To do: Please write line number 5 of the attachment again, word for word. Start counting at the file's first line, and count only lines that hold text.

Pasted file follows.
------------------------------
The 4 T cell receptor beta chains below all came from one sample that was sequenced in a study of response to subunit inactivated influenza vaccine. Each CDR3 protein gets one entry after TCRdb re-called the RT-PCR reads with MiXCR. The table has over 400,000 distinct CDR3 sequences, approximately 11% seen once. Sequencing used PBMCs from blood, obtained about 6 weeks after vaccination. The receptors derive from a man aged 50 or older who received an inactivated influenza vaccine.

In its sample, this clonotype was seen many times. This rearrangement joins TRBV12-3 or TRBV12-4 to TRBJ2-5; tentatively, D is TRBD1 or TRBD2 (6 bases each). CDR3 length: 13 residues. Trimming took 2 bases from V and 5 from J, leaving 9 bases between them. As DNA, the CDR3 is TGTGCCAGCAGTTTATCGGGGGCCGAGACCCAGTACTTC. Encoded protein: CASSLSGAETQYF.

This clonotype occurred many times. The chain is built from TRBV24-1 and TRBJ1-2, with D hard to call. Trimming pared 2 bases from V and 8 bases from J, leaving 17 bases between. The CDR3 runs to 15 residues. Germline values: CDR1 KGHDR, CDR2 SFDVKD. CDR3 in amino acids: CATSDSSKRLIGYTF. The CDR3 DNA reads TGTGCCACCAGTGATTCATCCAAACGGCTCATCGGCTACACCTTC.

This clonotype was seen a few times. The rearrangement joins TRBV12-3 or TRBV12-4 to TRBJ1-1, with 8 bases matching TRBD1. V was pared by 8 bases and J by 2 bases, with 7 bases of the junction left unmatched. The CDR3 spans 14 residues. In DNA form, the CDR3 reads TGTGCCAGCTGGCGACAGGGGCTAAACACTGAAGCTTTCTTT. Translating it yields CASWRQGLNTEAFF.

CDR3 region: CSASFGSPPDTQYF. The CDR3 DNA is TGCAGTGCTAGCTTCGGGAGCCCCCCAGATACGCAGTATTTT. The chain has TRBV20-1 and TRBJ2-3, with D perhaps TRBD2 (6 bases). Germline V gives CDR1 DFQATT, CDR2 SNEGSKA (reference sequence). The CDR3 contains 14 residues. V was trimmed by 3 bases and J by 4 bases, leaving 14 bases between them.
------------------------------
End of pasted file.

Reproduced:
CDR3 region: CSASFGSPPDTQYF. The CDR3 DNA is TGCAGTGCTAGCTTCGGGAGCCCCCCAGATACGCAGTATTTT. The chain has TRBV20-1 and TRBJ2-3, with D perhaps TRBD2 (6 bases). Germline V gives CDR1 DFQATT, CDR2 SNEGSKA (reference sequence). The CDR3 contains 14 residues. V was trimmed by 3 bases and J by 4 bases, leaving 14 bases between them.